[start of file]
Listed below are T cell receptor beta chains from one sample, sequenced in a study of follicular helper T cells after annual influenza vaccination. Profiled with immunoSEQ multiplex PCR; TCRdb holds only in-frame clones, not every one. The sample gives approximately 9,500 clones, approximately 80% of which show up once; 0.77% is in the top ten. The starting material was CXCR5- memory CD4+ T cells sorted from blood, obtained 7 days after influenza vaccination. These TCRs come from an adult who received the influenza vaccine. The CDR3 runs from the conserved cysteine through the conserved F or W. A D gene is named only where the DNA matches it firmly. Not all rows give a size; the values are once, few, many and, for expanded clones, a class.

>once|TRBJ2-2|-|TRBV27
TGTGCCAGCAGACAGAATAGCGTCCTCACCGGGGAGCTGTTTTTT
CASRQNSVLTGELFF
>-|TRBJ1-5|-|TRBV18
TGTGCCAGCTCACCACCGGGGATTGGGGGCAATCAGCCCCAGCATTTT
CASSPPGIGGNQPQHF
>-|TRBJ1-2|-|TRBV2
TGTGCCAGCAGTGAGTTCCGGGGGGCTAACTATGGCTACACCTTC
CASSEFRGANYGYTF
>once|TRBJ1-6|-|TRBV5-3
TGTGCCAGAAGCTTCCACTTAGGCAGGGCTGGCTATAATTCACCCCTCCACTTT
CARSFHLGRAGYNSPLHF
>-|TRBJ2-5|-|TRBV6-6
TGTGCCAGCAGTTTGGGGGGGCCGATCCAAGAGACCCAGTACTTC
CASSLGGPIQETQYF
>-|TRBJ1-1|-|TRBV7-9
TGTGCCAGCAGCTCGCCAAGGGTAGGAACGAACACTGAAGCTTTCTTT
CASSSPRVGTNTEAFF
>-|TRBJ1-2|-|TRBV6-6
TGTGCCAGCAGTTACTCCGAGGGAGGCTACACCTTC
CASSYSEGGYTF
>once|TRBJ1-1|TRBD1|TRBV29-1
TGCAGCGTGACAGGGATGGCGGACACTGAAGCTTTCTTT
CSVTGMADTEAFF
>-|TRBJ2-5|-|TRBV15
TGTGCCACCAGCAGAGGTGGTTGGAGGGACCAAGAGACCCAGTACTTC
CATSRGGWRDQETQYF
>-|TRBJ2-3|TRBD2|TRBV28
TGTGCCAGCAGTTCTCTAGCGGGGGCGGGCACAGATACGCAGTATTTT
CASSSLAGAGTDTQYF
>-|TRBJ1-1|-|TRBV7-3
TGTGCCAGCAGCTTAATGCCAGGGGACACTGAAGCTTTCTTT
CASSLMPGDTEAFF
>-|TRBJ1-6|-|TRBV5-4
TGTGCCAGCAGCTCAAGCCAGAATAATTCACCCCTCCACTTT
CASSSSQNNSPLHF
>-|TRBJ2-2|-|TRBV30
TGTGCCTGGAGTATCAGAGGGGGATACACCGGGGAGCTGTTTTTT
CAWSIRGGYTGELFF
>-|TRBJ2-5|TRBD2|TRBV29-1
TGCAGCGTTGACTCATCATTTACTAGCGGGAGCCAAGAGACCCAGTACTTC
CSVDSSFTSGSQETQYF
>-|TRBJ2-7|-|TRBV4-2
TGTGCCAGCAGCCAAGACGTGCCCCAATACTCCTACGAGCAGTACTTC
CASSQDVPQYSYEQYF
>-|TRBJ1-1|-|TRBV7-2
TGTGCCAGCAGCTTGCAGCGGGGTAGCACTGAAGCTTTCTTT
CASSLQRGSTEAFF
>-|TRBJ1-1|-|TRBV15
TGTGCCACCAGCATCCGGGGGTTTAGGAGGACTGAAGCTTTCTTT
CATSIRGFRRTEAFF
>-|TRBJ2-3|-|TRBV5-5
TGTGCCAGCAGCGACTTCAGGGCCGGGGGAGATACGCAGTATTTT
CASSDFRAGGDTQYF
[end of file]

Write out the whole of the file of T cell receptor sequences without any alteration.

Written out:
Listed below are T cell receptor beta chains from one sample, sequenced in a study of follicular helper T cells after annual influenza vaccination. Profiled with immunoSEQ multiplex PCR; TCRdb holds only in-frame clones, not every one. The sample gives approximately 9,500 clones, approximately 80% of which show up once; 0.77% is in the top ten. The starting material was CXCR5- memory CD4+ T cells sorted from blood, obtained 7 days after influenza vaccination. These TCRs come from an adult who received the influenza vaccine. The CDR3 runs from the conserved cysteine through the conserved F or W. A D gene is named only where the DNA matches it firmly. Not all rows give a size; the values are once, few, many and, for expanded clones, a class.

>once|TRBJ2-2|-|TRBV27
TGTGCCAGCAGACAGAATAGCGTCCTCACCGGGGAGCTGTTTTTT
CASRQNSVLTGELFF
>-|TRBJ1-5|-|TRBV18
TGTGCCAGCTCACCACCGGGGATTGGGGGCAATCAGCCCCAGCATTTT
CASSPPGIGGNQPQHF
>-|TRBJ1-2|-|TRBV2
TGTGCCAGCAGTGAGTTCCGGGGGGCTAACTATGGCTACACCTTC
CASSEFRGANYGYTF
>once|TRBJ1-6|-|TRBV5-3
TGTGCCAGAAGCTTCCACTTAGGCAGGGCTGGCTATAATTCACCCCTCCACTTT
CARSFHLGRAGYNSPLHF
>-|TRBJ2-5|-|TRBV6-6
TGTGCCAGCAGTTTGGGGGGGCCGATCCAAGAGACCCAGTACTTC
CASSLGGPIQETQYF
>-|TRBJ1-1|-|TRBV7-9
TGTGCCAGCAGCTCGCCAAGGGTAGGAACGAACACTGAAGCTTTCTTT
CASSSPRVGTNTEAFF
>-|TRBJ1-2|-|TRBV6-6
TGTGCCAGCAGTTACTCCGAGGGAGGCTACACCTTC
CASSYSEGGYTF
>once|TRBJ1-1|TRBD1|TRBV29-1
TGCAGCGTGACAGGGATGGCGGACACTGAAGCTTTCTTT
CSVTGMADTEAFF
>-|TRBJ2-5|-|TRBV15
TGTGCCACCAGCAGAGGTGGTTGGAGGGACCAAGAGACCCAGTACTTC
CATSRGGWRDQETQYF
>-|TRBJ2-3|TRBD2|TRBV28
TGTGCCAGCAGTTCTCTAGCGGGGGCGGGCACAGATACGCAGTATTTT
CASSSLAGAGTDTQYF
>-|TRBJ1-1|-|TRBV7-3
TGTGCCAGCAGCTTAATGCCAGGGGACACTGAAGCTTTCTTT
CASSLMPGDTEAFF
>-|TRBJ1-6|-|TRBV5-4
TGTGCCAGCAGCTCAAGCCAGAATAATTCACCCCTCCACTTT
CASSSSQNNSPLHF
>-|TRBJ2-2|-|TRBV30
TGTGCCTGGAGTATCAGAGGGGGATACACCGGGGAGCTGTTTTTT
CAWSIRGGYTGELFF
>-|TRBJ2-5|TRBD2|TRBV29-1
TGCAGCGTTGACTCATCATTTACTAGCGGGAGCCAAGAGACCCAGTACTTC
CSVDSSFTSGSQETQYF
>-|TRBJ2-7|-|TRBV4-2
TGTGCCAGCAGCCAAGACGTGCCCCAATACTCCTACGAGCAGTACTTC
CASSQDVPQYSYEQYF
>-|TRBJ1-1|-|TRBV7-2
TGTGCCAGCAGCTTGCAGCGGGGTAGCACTGAAGCTTTCTTT
CASSLQRGSTEAFF
>-|TRBJ1-1|-|TRBV15
TGTGCCACCAGCATCCGGGGGTTTAGGAGGACTGAAGCTTTCTTT
CATSIRGFRRTEAFF
>-|TRBJ2-3|-|TRBV5-5
TGTGCCAGCAGCGACTTCAGGGCCGGGGGAGATACGCAGTATTTT
CASSDFRAGGDTQYF